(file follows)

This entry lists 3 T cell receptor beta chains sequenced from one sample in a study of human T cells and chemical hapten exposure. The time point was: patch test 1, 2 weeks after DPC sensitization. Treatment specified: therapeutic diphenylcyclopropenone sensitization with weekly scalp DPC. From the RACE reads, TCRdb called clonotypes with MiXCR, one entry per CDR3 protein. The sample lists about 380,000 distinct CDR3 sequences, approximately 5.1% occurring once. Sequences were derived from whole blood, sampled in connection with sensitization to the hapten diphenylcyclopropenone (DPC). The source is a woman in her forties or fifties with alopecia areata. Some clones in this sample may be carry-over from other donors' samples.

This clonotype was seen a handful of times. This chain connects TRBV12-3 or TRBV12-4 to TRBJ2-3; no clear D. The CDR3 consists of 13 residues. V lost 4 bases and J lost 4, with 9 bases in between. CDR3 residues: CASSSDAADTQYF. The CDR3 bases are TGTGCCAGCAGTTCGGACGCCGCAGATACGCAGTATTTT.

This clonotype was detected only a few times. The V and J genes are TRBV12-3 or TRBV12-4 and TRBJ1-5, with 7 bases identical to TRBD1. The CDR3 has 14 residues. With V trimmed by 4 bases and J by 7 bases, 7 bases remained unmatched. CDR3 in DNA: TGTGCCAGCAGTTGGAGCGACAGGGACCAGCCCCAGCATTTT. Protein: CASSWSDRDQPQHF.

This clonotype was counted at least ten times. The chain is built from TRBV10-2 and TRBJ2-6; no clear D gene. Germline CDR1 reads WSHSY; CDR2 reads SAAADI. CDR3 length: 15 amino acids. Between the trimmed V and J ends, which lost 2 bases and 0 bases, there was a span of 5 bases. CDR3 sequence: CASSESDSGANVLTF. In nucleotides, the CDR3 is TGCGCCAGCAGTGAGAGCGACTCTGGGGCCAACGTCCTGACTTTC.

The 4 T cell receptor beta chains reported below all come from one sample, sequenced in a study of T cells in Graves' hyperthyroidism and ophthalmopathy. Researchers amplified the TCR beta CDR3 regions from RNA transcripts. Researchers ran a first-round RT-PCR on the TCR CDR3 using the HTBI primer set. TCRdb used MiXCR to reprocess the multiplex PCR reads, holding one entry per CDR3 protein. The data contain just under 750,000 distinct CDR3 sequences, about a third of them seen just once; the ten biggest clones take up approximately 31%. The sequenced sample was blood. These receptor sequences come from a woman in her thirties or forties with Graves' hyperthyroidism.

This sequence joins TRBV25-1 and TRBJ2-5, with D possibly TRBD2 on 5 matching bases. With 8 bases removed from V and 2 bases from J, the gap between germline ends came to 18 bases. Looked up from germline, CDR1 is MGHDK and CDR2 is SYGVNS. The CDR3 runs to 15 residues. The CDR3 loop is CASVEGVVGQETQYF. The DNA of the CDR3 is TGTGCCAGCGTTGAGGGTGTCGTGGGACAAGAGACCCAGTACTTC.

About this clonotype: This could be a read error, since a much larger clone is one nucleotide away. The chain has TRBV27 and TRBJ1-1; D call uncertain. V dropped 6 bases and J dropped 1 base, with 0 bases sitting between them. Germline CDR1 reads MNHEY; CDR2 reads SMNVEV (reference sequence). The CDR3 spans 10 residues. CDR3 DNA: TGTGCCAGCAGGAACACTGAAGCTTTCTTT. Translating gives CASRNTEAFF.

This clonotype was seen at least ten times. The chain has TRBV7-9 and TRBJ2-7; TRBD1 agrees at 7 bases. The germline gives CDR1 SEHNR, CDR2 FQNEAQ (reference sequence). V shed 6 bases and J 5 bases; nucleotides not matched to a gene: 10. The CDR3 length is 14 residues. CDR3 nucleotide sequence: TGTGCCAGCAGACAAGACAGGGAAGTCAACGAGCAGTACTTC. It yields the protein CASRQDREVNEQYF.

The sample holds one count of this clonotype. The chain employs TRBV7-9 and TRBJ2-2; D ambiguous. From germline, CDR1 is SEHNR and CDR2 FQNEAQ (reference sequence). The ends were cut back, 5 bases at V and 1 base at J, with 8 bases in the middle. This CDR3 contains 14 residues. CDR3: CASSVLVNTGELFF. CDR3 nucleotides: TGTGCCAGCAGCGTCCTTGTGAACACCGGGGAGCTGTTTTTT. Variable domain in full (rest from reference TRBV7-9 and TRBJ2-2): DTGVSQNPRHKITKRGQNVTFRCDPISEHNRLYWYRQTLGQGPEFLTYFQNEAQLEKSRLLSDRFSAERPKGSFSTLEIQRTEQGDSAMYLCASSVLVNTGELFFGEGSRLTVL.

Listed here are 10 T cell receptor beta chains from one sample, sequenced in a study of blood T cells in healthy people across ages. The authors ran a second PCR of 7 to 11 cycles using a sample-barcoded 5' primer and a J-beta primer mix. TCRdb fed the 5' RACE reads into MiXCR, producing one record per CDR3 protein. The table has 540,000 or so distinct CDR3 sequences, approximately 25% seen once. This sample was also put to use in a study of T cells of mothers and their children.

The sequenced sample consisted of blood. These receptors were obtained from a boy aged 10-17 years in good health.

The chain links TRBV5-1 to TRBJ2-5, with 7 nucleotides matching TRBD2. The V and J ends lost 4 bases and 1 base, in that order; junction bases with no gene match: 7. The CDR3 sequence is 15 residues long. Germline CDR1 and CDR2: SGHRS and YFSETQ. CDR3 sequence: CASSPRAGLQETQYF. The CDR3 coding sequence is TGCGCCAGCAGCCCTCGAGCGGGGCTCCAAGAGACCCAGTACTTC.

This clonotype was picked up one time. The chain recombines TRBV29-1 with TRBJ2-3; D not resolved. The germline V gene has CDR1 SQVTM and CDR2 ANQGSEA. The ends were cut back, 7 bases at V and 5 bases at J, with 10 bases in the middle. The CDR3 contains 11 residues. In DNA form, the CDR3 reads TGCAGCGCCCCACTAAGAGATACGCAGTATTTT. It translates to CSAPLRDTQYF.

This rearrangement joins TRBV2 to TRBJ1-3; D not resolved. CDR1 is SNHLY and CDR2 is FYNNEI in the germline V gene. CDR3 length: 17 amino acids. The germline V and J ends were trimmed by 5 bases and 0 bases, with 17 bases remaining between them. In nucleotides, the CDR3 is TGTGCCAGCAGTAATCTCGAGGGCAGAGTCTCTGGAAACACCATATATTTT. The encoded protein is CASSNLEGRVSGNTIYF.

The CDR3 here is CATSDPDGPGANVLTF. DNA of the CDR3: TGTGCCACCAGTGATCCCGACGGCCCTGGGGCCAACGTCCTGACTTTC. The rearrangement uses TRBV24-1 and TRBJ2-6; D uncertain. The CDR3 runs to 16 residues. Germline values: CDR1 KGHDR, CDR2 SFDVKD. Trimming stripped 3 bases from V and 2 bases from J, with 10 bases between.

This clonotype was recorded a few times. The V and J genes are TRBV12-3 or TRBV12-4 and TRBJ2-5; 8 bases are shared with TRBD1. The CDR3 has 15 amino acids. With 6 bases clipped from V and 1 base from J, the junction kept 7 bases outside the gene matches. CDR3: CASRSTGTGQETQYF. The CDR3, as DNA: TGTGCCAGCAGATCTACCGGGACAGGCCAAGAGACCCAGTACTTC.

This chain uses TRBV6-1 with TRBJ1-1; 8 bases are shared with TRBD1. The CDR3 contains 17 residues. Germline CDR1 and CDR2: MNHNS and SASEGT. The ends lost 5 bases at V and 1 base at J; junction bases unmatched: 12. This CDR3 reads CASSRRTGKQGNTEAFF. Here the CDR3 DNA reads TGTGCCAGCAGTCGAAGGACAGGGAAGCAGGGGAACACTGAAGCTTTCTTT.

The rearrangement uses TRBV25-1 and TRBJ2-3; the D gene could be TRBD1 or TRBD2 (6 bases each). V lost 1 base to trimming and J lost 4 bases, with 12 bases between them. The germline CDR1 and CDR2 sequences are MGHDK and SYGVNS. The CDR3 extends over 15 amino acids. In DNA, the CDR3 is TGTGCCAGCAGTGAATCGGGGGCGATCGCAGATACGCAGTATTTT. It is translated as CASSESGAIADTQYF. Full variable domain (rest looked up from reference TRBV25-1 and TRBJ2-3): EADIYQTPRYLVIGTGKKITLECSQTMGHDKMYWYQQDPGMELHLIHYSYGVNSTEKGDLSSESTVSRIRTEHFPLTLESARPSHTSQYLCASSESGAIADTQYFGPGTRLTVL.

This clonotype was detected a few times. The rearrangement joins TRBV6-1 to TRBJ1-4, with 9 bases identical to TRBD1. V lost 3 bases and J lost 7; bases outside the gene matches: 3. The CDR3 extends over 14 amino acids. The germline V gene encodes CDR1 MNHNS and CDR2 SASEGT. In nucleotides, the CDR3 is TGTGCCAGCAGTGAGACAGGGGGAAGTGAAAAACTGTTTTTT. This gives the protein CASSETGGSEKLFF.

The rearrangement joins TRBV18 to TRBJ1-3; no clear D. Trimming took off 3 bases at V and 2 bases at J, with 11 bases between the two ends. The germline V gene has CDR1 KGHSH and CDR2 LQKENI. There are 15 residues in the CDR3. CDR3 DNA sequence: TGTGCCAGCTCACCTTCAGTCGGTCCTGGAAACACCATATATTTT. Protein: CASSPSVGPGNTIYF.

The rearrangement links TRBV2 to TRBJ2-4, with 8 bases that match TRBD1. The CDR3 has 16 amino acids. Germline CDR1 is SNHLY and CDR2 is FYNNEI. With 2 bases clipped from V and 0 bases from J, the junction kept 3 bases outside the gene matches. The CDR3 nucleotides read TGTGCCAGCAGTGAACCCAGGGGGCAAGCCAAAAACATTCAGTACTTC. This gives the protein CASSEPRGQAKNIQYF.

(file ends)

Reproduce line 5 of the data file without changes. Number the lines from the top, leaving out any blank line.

The 4 T cell receptor beta chains reported below all come from one sample, sequenced in a study of T cells in Graves' hyperthyroidism and ophthalmopathy. Researchers amplified the TCR beta CDR3 regions from RNA transcripts. Researchers ran a first-round RT-PCR on the TCR CDR3 using the HTBI primer set. TCRdb used MiXCR to reprocess the multiplex PCR reads, holding one entry per CDR3 protein. The data contain just under 750,000 distinct CDR3 sequences, about a third of them seen just once; the ten biggest clones take up approximately 31%. The sequenced sample was blood. These receptor sequences come from a woman in her thirties or forties with Graves' hyperthyroidism.